Apricitabine

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Apricitabine
Apricitabine.svg
Systematic (IUPAC) name
4-amino-1-[(2R,4R)-2-(hydroxymethyl)-1,3- oxathiolan-4-yl]pyrimidin-2(1H)-one
Clinical data
Legal status Investigational
Routes Oral
Pharmacokinetic data
Bioavailability 65 to 80%
Protein binding < 4%
Metabolism To apricitabine triphosphate
Half-life 6 to 7 hours (triphosphate)
Excretion Renal
Identifiers
CAS number 160707-69-7 N
ATC code None
PubChem CID 455041
ChemSpider 400685 YesY
UNII K1YX059ML1 YesY
ChEMBL CHEMBL210651 YesY
Chemical data
Formula C8H11N3O3S 
Mol. mass 229.256 g/mol
 N (what is this?)  (verify)

Apricitabine (INN, codenamed AVX754 and SPD754, sometimes abbreviated to ATC) is an experimental nucleoside reverse transcriptase inhibitor (NRTI) against HIV. It is structurally related to lamivudine and emtricitabine, and, like these, is an analogue of cytidine.

History[edit]

It was first developed by BioChem Pharma (where it was called BCH10618). BioChem Pharma was then sold to Shire Pharmaceuticals (where apricitabine was called SPD754). Shire then sold the rights to develop the drug to Avexa Pharmaceuticals, an Australian pharmaceutical company.[1] As of 2009, apricitabine has closed its phase III clinical trial,[2] and has been granted fast track status by the United States Food and Drug Administration.[3]

Avexa announced its decision to end work on apricitabine in May 2010, which Avexa spent more than A$100 million ($90 million) developing and was in the final of three stages of patient studies usually needed for U.S. regulatory approval. Grounds for the shutdown included the inability to find commercial partners for global licencing, concerns about legal protections of the drug in the US market, and difficulty confirming the effectiveness of the drug in patients where other retroviral drugs masked key indicators.[4]

In March 2011 it was announced by the company to the Australian Stock Exchange that the FDA had agreed that a new, shorter, single Phase III trial design, including about 300 patients dosed for 2 weeks, was required before approval. A similar agreement with the EMA was announced in March 2012.[5]

In November 2011 the company sought to extend its patents over apricitabine and was in discussions for fast-track approval with European regulators. The company also indicated that clinical trials had shown better-than-expected results from simultaneous provision of the drug alongside two other marketed drugs when compared to those drugs with lamivudine, another NRTI.[6]

Avexa's latest update in 2013 reported that the drug was still in phase IIb trials and had not yet started phase III.[7]

Dosage[edit]

As a monotherapy, 1200 mg apricitabine per day reduced the viral load by up to 1.65 logs (45 fold) in a small, 10-day randomized controlled trial.[8] An 800 mg dose twice a day is being used in later studies.

Adverse effects[edit]

Apricitabine appears to be well tolerated. The most common side effects associated with its use were headache (although there was no significant difference between participants who took apricitabine and those given a placebo), nasal congestion, and muscle pain.[8] In a six-month trial, common adverse effects were nausea, diarrhea, elevated blood levels of triglycerides, and upper respiratory infection—similar to those of lamivudine; apricitabine was not associated with abnormal lipase levels, bone marrow suppression, or liver and kidney toxicity.[9] No patients in either study had to stop taking apricitabine because of side effects.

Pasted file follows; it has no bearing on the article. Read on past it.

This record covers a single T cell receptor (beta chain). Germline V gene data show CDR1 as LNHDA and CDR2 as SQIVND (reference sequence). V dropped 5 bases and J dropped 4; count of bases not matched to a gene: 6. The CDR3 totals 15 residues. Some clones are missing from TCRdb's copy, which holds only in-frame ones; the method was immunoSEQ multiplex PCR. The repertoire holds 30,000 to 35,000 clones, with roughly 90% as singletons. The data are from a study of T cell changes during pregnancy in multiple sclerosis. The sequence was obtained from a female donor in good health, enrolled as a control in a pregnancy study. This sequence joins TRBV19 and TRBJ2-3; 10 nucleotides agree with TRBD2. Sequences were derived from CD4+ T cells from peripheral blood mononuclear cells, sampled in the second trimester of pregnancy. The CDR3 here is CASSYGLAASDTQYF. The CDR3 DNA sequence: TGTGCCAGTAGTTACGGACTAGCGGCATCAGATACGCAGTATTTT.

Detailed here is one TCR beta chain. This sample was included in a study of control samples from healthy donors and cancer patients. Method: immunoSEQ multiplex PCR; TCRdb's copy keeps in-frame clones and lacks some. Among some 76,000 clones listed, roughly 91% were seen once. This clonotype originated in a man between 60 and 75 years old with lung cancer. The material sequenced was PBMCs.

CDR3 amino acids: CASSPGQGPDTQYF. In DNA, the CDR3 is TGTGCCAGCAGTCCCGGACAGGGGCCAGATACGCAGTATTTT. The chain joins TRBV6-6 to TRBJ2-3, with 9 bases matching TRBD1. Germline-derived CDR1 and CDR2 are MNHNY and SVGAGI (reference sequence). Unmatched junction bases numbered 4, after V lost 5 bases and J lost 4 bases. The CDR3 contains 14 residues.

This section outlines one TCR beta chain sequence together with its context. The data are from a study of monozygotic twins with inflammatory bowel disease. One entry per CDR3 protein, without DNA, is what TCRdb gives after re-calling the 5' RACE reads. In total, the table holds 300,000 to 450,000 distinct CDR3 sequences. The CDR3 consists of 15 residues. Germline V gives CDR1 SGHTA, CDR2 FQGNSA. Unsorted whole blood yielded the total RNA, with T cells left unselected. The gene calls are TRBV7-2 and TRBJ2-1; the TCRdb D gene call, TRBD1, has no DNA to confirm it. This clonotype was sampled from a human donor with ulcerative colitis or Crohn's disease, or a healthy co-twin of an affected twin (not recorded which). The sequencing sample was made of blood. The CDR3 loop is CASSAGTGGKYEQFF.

Drug resistance[edit]

In vitro, apricitabine is effective against NRTI-(lamivudine and zidovudine)-resistant virus stems, including M184V and multiple thymidine analogue mutations (TAMs).

In early studies, no mutations causing drug resistance were observed. Newer trials showed that apricitabine may induce K65R mutations, resulting in resistance against didanosine and tenofovir.[1]

In clinical studies, apricitabine has been good at reducing viral loads while apparently producing little selection pressure, resulting in the addition of no further mutations in treatment-experienced patients with common pre-existing mutations, including M184V or K65R or TAMs (M41L, M184V, and T215Y).[10]

References[edit]

  1. ^ a b AIDSmeds.com - apricitabine
  2. ^ Avexa Closes ATC's Phase III Trial To Evaluate Data
  3. ^ "Apricitabine". AIDSinfo. U.S. National Institutes of Health. March 13, 2007. Retrieved 2008-08-29. 
  4. ^ Avexa Company Announcement: Avexa closes apricitabine (ATC) program
  5. ^ Avexa: Avexa and FDA agree path forward for ATC
  6. ^ Avexa Company Announcement to Australian Stock Exchange: Avexa files to extend ATC patent life
  7. ^ "Update on apricitabine’s Clinical Development". 2013-09-14. Retrieved 4/9/2014. 
  8. ^ a b Cahn P, Cassetti I, Wood R et al. (June 2006). "Efficacy and tolerability of 10-day monotherapy with apricitabine in antiretroviral-naive, HIV-infected patients". AIDS 20 (9): 1261–8. doi:10.1097/01.aids.0000232233.41877.63. PMID 16816554. 
  9. ^ Cox S, Moore S, Southby J, et al. (August 5, 2008). "Safety profile of apricitabine, a novel NRTI, during 24-week dosing in experienced HIV-1 infected patients". XVII International AIDS Conference (AIDS 2008). Mexico City. Abstract TUAB0106. Retrieved 2008-08-29.  Lay summary
  10. ^ Oliveira, M.; Moisi, D.; Spira, B.; Cox, S.; Brenner, B. G.; Wainberg, M. A. (2009). "Apricitabine Does Not Select Additional Drug Resistance Mutations in Tissue Culture in Human Immunodeficiency Virus Type 1 Variants Containing K65R, M184V, or M184V plus Thymidine Analogue Mutations". Antimicrobial Agents and Chemotherapy 53 (4): 1683–1685. doi:10.1128/AAC.01168-08. PMC 2663123. PMID 19223637.  edit